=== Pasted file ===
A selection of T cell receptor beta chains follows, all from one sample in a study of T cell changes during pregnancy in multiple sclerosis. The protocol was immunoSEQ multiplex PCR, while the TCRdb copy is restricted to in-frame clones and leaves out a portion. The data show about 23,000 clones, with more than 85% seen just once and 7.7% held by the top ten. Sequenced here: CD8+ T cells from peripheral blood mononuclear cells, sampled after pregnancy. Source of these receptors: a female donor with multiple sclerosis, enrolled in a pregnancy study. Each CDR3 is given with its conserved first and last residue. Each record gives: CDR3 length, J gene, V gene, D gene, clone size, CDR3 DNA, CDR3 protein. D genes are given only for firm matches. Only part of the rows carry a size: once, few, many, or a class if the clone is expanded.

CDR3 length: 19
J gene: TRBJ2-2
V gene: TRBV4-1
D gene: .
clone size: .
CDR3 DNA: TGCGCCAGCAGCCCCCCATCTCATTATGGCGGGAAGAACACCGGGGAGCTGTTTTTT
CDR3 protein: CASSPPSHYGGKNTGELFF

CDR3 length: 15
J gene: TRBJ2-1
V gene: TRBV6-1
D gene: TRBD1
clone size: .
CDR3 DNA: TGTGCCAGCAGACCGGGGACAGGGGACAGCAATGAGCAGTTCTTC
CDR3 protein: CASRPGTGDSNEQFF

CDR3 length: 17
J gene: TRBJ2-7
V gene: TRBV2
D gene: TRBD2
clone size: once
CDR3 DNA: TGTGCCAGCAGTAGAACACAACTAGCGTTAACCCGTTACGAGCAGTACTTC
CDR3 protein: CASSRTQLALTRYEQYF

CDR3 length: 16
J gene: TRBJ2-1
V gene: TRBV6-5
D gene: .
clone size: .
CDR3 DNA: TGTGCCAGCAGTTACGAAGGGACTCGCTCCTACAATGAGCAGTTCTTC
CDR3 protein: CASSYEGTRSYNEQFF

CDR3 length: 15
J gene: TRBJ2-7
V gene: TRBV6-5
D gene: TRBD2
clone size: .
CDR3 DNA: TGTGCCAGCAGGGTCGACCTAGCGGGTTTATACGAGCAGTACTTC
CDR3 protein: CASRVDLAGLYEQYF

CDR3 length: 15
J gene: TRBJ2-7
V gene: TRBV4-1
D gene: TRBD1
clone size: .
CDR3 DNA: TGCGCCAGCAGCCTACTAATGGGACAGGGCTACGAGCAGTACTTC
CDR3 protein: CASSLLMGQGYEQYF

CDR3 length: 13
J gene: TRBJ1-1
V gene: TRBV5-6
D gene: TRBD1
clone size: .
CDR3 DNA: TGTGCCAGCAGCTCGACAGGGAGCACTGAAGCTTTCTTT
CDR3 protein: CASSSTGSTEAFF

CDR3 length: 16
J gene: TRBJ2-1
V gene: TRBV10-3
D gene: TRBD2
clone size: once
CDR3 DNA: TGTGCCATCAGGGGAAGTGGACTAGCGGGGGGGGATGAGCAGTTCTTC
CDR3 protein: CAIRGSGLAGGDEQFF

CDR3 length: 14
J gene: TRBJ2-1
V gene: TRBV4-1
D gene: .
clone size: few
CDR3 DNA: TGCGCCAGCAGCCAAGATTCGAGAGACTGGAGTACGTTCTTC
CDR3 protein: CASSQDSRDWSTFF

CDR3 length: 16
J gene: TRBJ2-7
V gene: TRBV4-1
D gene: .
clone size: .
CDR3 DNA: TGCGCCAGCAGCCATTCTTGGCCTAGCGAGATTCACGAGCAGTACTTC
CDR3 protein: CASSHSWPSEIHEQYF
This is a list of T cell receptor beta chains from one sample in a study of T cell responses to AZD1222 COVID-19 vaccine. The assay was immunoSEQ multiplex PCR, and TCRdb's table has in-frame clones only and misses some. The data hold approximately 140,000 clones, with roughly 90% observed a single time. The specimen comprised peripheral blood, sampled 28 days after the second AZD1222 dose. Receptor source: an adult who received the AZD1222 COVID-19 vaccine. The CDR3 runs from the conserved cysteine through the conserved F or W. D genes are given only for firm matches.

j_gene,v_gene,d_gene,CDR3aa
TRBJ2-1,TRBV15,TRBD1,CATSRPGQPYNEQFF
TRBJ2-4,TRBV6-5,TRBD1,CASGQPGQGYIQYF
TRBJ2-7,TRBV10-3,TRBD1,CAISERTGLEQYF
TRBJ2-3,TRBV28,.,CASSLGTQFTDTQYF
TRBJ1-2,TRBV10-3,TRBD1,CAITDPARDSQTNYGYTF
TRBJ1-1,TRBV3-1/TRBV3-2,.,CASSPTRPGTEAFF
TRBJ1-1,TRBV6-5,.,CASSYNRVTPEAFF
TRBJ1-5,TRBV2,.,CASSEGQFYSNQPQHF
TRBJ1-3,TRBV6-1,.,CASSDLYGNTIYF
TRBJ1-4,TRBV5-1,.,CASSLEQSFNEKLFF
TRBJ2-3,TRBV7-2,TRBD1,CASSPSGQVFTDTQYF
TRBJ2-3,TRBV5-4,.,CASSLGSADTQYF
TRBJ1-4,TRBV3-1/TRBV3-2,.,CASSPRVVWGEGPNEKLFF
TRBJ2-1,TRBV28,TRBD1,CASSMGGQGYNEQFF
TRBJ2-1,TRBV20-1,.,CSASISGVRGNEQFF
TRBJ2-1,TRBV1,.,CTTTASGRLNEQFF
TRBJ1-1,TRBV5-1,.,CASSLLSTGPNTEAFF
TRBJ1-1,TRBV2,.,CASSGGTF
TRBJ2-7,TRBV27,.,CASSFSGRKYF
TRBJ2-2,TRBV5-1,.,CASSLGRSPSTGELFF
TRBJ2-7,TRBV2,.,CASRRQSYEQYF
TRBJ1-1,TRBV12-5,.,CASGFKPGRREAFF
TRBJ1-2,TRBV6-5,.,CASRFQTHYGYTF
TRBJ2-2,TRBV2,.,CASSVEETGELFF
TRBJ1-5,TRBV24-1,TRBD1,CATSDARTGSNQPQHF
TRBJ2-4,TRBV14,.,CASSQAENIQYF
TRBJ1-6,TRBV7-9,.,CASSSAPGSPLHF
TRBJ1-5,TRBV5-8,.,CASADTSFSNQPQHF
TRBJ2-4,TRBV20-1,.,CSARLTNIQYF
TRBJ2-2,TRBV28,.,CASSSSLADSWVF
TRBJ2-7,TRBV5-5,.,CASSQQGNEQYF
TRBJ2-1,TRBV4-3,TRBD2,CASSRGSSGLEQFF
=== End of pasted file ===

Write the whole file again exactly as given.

A selection of T cell receptor beta chains follows, all from one sample in a study of T cell changes during pregnancy in multiple sclerosis. The protocol was immunoSEQ multiplex PCR, while the TCRdb copy is restricted to in-frame clones and leaves out a portion. The data show about 23,000 clones, with more than 85% seen just once and 7.7% held by the top ten. Sequenced here: CD8+ T cells from peripheral blood mononuclear cells, sampled after pregnancy. Source of these receptors: a female donor with multiple sclerosis, enrolled in a pregnancy study. Each CDR3 is given with its conserved first and last residue. Each record gives: CDR3 length, J gene, V gene, D gene, clone size, CDR3 DNA, CDR3 protein. D genes are given only for firm matches. Only part of the rows carry a size: once, few, many, or a class if the clone is expanded.

CDR3 length: 19
J gene: TRBJ2-2
V gene: TRBV4-1
D gene: .
clone size: .
CDR3 DNA: TGCGCCAGCAGCCCCCCATCTCATTATGGCGGGAAGAACACCGGGGAGCTGTTTTTT
CDR3 protein: CASSPPSHYGGKNTGELFF

CDR3 length: 15
J gene: TRBJ2-1
V gene: TRBV6-1
D gene: TRBD1
clone size: .
CDR3 DNA: TGTGCCAGCAGACCGGGGACAGGGGACAGCAATGAGCAGTTCTTC
CDR3 protein: CASRPGTGDSNEQFF

CDR3 length: 17
J gene: TRBJ2-7
V gene: TRBV2
D gene: TRBD2
clone size: once
CDR3 DNA: TGTGCCAGCAGTAGAACACAACTAGCGTTAACCCGTTACGAGCAGTACTTC
CDR3 protein: CASSRTQLALTRYEQYF

CDR3 length: 16
J gene: TRBJ2-1
V gene: TRBV6-5
D gene: .
clone size: .
CDR3 DNA: TGTGCCAGCAGTTACGAAGGGACTCGCTCCTACAATGAGCAGTTCTTC
CDR3 protein: CASSYEGTRSYNEQFF

CDR3 length: 15
J gene: TRBJ2-7
V gene: TRBV6-5
D gene: TRBD2
clone size: .
CDR3 DNA: TGTGCCAGCAGGGTCGACCTAGCGGGTTTATACGAGCAGTACTTC
CDR3 protein: CASRVDLAGLYEQYF

CDR3 length: 15
J gene: TRBJ2-7
V gene: TRBV4-1
D gene: TRBD1
clone size: .
CDR3 DNA: TGCGCCAGCAGCCTACTAATGGGACAGGGCTACGAGCAGTACTTC
CDR3 protein: CASSLLMGQGYEQYF

CDR3 length: 13
J gene: TRBJ1-1
V gene: TRBV5-6
D gene: TRBD1
clone size: .
CDR3 DNA: TGTGCCAGCAGCTCGACAGGGAGCACTGAAGCTTTCTTT
CDR3 protein: CASSSTGSTEAFF

CDR3 length: 16
J gene: TRBJ2-1
V gene: TRBV10-3
D gene: TRBD2
clone size: once
CDR3 DNA: TGTGCCATCAGGGGAAGTGGACTAGCGGGGGGGGATGAGCAGTTCTTC
CDR3 protein: CAIRGSGLAGGDEQFF

CDR3 length: 14
J gene: TRBJ2-1
V gene: TRBV4-1
D gene: .
clone size: few
CDR3 DNA: TGCGCCAGCAGCCAAGATTCGAGAGACTGGAGTACGTTCTTC
CDR3 protein: CASSQDSRDWSTFF

CDR3 length: 16
J gene: TRBJ2-7
V gene: TRBV4-1
D gene: .
clone size: .
CDR3 DNA: TGCGCCAGCAGCCATTCTTGGCCTAGCGAGATTCACGAGCAGTACTTC
CDR3 protein: CASSHSWPSEIHEQYF
This is a list of T cell receptor beta chains from one sample in a study of T cell responses to AZD1222 COVID-19 vaccine. The assay was immunoSEQ multiplex PCR, and TCRdb's table has in-frame clones only and misses some. The data hold approximately 140,000 clones, with roughly 90% observed a single time. The specimen comprised peripheral blood, sampled 28 days after the second AZD1222 dose. Receptor source: an adult who received the AZD1222 COVID-19 vaccine. The CDR3 runs from the conserved cysteine through the conserved F or W. D genes are given only for firm matches.

j_gene,v_gene,d_gene,CDR3aa
TRBJ2-1,TRBV15,TRBD1,CATSRPGQPYNEQFF
TRBJ2-4,TRBV6-5,TRBD1,CASGQPGQGYIQYF
TRBJ2-7,TRBV10-3,TRBD1,CAISERTGLEQYF
TRBJ2-3,TRBV28,.,CASSLGTQFTDTQYF
TRBJ1-2,TRBV10-3,TRBD1,CAITDPARDSQTNYGYTF
TRBJ1-1,TRBV3-1/TRBV3-2,.,CASSPTRPGTEAFF
TRBJ1-1,TRBV6-5,.,CASSYNRVTPEAFF
TRBJ1-5,TRBV2,.,CASSEGQFYSNQPQHF
TRBJ1-3,TRBV6-1,.,CASSDLYGNTIYF
TRBJ1-4,TRBV5-1,.,CASSLEQSFNEKLFF
TRBJ2-3,TRBV7-2,TRBD1,CASSPSGQVFTDTQYF
TRBJ2-3,TRBV5-4,.,CASSLGSADTQYF
TRBJ1-4,TRBV3-1/TRBV3-2,.,CASSPRVVWGEGPNEKLFF
TRBJ2-1,TRBV28,TRBD1,CASSMGGQGYNEQFF
TRBJ2-1,TRBV20-1,.,CSASISGVRGNEQFF
TRBJ2-1,TRBV1,.,CTTTASGRLNEQFF
TRBJ1-1,TRBV5-1,.,CASSLLSTGPNTEAFF
TRBJ1-1,TRBV2,.,CASSGGTF
TRBJ2-7,TRBV27,.,CASSFSGRKYF
TRBJ2-2,TRBV5-1,.,CASSLGRSPSTGELFF
TRBJ2-7,TRBV2,.,CASRRQSYEQYF
TRBJ1-1,TRBV12-5,.,CASGFKPGRREAFF
TRBJ1-2,TRBV6-5,.,CASRFQTHYGYTF
TRBJ2-2,TRBV2,.,CASSVEETGELFF
TRBJ1-5,TRBV24-1,TRBD1,CATSDARTGSNQPQHF
TRBJ2-4,TRBV14,.,CASSQAENIQYF
TRBJ1-6,TRBV7-9,.,CASSSAPGSPLHF
TRBJ1-5,TRBV5-8,.,CASADTSFSNQPQHF
TRBJ2-4,TRBV20-1,.,CSARLTNIQYF
TRBJ2-2,TRBV28,.,CASSSSLADSWVF
TRBJ2-7,TRBV5-5,.,CASSQQGNEQYF
TRBJ2-1,TRBV4-3,TRBD2,CASSRGSSGLEQFF